33. Potus F, Mai V, Lebret M, Malenfant S, Breton-Gagnon E, Lajoie AC, et al. Novel insights on the pulmonary vascular consequences of COVID-19. Am J Physiol Lung Cell Mol Physiol. 2020;319:L277–88.

    CAS  Article  Google Scholar 

  34. Ackermann M, Verleden SE, Kuehnel M, Haverich A, Welte T, Laenger F, et al. Pulmonary vascular endothelialitis, thrombosis, and angiogenesis in Covid-19. N Engl J Med. 2020;383:120–8.

    CAS  Article  Google Scholar 

  35. Soumagne T, Winiszewski H, Besch G, Mahr N, Senot T, Costa P, et al. Pulmonary embolism among critically ill patients with ARDS due to COVID-19. Respir Med Res. 2020;78:100789.

    CAS  PubMed  PubMed Central  Google Scholar 

  36. van Dam LF, Kroft LJM, van der Wal LI, Cannegieter SC, Eikenboom J, de Jonge E, et al. Clinical and computed tomography characteristics of COVID-19 associated acute pulmonary embolism: a different phenotype of thrombotic disease? Thromb Res. 2020;193:86–9.

    Article  Google Scholar 

  37. Cattaneo M, Bertinato EM, Birocchi S, Brizio C, Malavolta D, Manzoni M, et al. Pulmonary Embolism or Pulmonary Thrombosis in COVID-19? Is the Recommendation to Use High-Dose Heparin for Thromboprophylaxis Justified? Thromb Haemost. 2020;120:1230–2.

    Article  Google Scholar 

  38. Poor HD. Pulmonary Thrombosis and Thromboembolism in COVID-19. Chest. 2021;160:1471–80.

    CAS  Article  Google Scholar 

  39. Tang N, Bai H, Chen X, Gong J, Li D, Sun Z. Anticoagulant treatment is associated with decreased mortality in severe coronavirus disease 2019 patients with coagulopathy. J Thromb Haemost. 2020;18:1094–9.

    CAS  Article  Google Scholar 

  40. White D, MacDonald S, Bull T, Hayman M, de Monteverde-Robb R, Sapsford D, et al. Heparin resistance in COVID-19 patients in the intensive care unit. J Thromb Thrombolysis. 2020;50:287–91.

    CAS  Article  Google Scholar 

  41. Alsagaff MY, Mulia EPB. Resistance or pitfall in heparin monitoring: An ongoing issue in COVID-19 anticoagulation. Int J Lab Hematol. 2021.

  42. Pesavento R, Ceccato D, Pasquetto G, Monticelli J, Leone L, Frigo A, et al. The hazard of (sub)therapeutic doses of anticoagulants in non-critically ill patients with Covid-19: the Padua province experience. J Thromb Haemost. 2020;18:2629–35.

    CAS  Article  Google Scholar 

  43. Lavie CJ, Coursin DB, Long MT. The Obesity Paradox in Infections and Implications for COVID-19. Mayo Clin Proc. 2021;96:518–20.

    CAS  Article  Google Scholar 

Download references


Not applicable.


This study did not receive funding.

Author information

Authors and Affiliations



Concept and design: B.B., E.S., and G.C. Data collection: D.D.S., S.V., M.E.Z., C.F., F.B., L.A., M.C., A.P., A.G., and R.S. Data analysis: E.S., A.D.P., and G.C. Interpretation of data: V.P., C.T., and L.A.S. Critical writing and revising the intellectual content: B.B., E.S., C.T., L.A.S., and G.C. All authors have approved the final version of the manuscript.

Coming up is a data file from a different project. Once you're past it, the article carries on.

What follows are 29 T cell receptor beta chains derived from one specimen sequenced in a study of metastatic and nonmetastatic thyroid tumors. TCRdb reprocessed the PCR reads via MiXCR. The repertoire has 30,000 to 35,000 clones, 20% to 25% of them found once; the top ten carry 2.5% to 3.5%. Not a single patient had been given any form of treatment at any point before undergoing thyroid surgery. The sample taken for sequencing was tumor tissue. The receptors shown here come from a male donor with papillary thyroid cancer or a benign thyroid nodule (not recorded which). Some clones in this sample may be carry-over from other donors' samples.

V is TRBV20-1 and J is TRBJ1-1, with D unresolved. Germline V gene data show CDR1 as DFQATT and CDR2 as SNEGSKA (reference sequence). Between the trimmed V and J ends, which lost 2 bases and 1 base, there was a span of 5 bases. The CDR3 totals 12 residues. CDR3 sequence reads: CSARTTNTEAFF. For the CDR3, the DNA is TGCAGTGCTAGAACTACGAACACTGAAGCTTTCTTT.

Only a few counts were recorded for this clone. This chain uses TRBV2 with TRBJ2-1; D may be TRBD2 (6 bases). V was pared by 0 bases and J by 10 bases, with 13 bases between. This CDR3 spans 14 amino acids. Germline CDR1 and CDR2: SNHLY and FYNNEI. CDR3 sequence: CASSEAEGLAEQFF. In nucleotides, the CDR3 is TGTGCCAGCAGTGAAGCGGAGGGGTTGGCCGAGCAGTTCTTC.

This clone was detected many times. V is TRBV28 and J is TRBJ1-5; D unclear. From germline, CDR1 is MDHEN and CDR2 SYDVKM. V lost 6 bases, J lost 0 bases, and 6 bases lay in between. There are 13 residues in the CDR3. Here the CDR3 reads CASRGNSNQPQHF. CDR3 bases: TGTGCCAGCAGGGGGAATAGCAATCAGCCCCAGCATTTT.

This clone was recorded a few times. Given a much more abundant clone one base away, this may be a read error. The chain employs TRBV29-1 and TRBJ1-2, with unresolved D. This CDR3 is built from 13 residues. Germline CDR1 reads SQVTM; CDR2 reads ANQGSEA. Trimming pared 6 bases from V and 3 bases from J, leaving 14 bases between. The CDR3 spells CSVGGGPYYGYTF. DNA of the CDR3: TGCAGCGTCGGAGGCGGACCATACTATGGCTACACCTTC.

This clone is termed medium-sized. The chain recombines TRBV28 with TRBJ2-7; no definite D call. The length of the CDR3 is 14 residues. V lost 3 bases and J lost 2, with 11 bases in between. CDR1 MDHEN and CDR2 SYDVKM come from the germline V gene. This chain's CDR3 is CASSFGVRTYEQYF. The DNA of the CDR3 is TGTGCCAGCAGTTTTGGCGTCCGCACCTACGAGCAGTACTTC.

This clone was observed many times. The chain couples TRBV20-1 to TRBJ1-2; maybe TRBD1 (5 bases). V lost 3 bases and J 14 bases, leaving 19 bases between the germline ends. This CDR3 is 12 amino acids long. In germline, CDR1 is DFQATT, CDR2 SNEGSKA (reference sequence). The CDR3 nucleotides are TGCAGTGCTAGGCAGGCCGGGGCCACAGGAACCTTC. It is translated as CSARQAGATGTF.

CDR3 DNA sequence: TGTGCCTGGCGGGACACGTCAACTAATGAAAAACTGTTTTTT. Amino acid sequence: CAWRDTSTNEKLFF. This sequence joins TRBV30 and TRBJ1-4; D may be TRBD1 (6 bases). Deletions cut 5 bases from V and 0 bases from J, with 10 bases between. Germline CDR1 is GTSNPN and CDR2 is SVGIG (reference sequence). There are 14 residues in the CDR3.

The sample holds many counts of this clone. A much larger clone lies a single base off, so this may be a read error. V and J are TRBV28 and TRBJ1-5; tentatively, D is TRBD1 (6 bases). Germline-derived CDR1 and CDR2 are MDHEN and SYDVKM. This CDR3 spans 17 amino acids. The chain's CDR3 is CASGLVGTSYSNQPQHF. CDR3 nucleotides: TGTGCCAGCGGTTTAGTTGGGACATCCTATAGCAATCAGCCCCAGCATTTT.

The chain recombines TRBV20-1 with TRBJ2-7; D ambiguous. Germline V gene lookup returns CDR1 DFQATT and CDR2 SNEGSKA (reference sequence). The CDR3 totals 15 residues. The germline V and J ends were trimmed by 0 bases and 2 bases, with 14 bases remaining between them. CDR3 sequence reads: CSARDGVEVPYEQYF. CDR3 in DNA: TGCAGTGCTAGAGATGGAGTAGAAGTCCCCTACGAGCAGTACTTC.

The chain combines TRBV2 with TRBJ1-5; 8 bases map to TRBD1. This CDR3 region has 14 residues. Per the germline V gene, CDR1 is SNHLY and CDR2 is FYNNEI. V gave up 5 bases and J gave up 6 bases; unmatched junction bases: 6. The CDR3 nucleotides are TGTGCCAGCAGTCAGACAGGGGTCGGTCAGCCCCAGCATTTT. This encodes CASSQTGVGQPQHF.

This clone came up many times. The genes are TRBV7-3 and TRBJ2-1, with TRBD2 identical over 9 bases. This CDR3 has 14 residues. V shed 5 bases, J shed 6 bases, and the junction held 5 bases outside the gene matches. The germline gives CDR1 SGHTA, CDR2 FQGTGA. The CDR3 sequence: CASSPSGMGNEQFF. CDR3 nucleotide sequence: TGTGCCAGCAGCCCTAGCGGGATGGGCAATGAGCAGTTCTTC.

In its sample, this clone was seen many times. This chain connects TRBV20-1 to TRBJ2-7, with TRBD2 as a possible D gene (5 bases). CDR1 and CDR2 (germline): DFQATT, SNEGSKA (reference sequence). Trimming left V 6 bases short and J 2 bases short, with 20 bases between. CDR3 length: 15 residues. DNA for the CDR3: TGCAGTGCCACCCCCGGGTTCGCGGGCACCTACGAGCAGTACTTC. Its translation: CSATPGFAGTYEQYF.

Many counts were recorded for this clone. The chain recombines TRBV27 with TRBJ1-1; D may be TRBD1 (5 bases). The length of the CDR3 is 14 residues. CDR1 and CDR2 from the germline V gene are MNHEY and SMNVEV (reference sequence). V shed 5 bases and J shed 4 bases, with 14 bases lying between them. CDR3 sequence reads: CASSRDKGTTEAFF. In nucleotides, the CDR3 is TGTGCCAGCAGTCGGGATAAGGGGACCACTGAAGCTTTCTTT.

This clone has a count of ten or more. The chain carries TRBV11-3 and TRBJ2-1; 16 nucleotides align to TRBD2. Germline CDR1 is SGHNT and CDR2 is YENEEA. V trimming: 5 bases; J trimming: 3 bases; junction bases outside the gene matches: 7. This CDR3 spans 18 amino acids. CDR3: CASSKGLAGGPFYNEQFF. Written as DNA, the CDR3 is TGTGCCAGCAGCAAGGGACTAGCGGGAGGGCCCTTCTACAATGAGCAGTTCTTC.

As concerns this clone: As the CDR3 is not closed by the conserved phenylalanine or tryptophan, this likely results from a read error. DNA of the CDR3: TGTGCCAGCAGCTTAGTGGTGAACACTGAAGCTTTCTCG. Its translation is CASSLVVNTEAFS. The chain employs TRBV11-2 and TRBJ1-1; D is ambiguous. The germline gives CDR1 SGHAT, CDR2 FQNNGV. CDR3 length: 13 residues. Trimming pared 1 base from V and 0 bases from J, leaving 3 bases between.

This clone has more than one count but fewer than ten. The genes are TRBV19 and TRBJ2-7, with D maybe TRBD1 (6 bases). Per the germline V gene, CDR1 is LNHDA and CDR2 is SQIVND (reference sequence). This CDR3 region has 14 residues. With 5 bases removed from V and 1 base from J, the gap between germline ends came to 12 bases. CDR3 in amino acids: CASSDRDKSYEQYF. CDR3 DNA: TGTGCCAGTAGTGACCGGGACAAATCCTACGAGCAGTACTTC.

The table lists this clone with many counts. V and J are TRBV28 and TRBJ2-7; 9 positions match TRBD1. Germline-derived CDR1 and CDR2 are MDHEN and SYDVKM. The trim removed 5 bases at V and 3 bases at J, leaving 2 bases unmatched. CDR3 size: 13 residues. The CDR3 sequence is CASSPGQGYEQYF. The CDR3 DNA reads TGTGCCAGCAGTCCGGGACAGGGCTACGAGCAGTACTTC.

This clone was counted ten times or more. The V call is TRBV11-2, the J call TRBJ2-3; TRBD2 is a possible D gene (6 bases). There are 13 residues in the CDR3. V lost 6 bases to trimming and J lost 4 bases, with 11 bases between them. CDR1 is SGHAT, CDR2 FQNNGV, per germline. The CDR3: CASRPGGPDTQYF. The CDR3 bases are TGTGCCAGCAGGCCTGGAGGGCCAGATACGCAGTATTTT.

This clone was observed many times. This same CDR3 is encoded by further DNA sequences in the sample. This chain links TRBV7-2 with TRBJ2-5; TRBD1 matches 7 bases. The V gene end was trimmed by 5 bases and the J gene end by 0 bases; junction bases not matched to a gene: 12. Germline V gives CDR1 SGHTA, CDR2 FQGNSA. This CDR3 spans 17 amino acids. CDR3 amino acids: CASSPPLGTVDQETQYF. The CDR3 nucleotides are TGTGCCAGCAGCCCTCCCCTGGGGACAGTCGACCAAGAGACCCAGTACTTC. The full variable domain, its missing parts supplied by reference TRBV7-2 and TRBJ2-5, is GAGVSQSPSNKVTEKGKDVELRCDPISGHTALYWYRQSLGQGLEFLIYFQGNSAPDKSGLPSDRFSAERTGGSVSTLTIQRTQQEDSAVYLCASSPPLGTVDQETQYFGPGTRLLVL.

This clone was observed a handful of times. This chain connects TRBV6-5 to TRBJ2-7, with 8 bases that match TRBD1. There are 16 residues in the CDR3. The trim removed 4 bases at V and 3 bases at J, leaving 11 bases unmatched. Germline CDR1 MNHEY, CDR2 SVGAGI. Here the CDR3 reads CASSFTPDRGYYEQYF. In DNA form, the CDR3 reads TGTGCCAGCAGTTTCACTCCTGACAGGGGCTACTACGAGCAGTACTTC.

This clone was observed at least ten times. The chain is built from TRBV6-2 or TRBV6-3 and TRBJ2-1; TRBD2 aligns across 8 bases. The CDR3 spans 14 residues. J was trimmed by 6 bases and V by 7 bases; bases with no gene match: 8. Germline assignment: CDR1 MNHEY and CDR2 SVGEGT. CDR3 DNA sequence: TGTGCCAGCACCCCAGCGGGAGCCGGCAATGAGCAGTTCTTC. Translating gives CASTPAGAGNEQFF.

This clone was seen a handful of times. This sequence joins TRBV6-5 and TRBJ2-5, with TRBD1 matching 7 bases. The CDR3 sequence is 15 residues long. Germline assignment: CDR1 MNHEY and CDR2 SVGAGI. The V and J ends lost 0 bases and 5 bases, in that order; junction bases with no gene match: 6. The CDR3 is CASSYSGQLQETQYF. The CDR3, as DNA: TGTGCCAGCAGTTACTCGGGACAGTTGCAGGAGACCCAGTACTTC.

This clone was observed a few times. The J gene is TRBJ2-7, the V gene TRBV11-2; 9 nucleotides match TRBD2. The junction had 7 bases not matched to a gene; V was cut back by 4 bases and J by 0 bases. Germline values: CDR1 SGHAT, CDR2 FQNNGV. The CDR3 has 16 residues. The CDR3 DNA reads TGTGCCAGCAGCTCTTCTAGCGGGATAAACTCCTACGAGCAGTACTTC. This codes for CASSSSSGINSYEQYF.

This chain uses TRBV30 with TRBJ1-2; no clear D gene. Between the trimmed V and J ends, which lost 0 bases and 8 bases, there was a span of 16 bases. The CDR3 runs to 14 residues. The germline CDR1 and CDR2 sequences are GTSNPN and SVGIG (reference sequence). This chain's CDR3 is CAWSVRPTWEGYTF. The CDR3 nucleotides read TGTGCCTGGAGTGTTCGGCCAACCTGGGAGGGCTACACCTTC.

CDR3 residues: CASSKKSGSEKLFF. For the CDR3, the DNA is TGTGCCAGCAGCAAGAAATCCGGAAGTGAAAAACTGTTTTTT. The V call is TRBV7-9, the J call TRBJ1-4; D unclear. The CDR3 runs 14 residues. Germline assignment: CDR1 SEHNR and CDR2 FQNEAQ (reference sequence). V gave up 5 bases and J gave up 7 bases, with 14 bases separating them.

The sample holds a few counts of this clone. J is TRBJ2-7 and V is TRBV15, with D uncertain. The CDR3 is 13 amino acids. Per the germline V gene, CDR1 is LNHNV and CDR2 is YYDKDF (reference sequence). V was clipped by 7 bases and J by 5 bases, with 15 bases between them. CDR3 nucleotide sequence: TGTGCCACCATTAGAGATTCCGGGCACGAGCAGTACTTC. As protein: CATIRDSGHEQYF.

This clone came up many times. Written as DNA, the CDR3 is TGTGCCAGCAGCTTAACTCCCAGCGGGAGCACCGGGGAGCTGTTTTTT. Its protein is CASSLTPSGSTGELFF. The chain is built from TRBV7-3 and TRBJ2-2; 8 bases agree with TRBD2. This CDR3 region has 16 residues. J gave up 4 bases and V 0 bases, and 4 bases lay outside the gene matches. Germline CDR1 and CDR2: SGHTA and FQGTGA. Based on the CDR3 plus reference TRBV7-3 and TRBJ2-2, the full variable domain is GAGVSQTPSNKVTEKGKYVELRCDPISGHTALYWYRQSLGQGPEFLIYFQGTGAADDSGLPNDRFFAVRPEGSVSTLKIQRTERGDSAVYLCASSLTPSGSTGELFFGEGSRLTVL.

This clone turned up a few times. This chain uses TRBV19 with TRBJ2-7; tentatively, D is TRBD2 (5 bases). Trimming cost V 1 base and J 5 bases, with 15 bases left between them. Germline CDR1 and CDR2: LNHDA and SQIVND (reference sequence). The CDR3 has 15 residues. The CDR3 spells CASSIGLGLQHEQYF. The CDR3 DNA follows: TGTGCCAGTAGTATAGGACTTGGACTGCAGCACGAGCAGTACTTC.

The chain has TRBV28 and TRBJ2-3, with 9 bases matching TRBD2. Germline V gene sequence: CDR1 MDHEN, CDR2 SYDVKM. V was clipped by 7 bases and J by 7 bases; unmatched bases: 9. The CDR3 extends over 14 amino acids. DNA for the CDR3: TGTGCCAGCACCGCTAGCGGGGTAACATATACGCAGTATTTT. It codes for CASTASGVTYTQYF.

Authors’ information

Not applicable.

Corresponding author

Correspondence to GianLuca Colussi.

Ethics declarations

Ethics approval and consent to participate

The Department of Medicine Institutional Review Board (IRB) of the University of Udine approved this study on November 16, 2021 (Protocol Number 087/2021). All patients signed a generic informed consent to use their data for research at hospital admission unless critically ill or deceased. The IRB stated that no additional specific informed consent was needed for the retrospective analysis of patients’ data.

Consent for publication

Not applicable.

Competing interests

The authors declare that they have no competing interests.

Additional information

Publisher’s Note

Springer Nature remains neutral with regard to jurisdictional claims in published maps and institutional affiliations.

Rights and permissions

Open Access This article is licensed under a Creative Commons Attribution 4.0 International License, which permits use, sharing, adaptation, distribution and reproduction in any medium or format, as long as you give appropriate credit to the original author(s) and the source, provide a link to the Creative Commons licence, and indicate if changes were made. The images or other third party material in this article are included in the article's Creative Commons licence, unless indicated otherwise in a credit line to the material. If material is not included in the article's Creative Commons licence and your intended use is not permitted by statutory regulation or exceeds the permitted use, you will need to obtain permission directly from the copyright holder. To view a copy of this licence, visit The Creative Commons Public Domain Dedication waiver ( applies to the data made available in this article, unless otherwise stated in a credit line to the data.

Reprints and Permissions

About this article

Verify currency and authenticity via CrossMark

Cite this article

Bais, B., Sozio, E., De Silvestri, D. et al. Effect of heparin treatment on pulmonary embolism and in-hospital death in unvaccinated COVID-19 patients without overt deep vein thrombosis. Thrombosis J 20, 34 (2022).

Download citation

  • Received:

  • Accepted:

  • Published:

  • DOI:


  • Anticoagulant
  • Multi-state model
  • Survival analysis
  • Retrospective study
  • D-dimer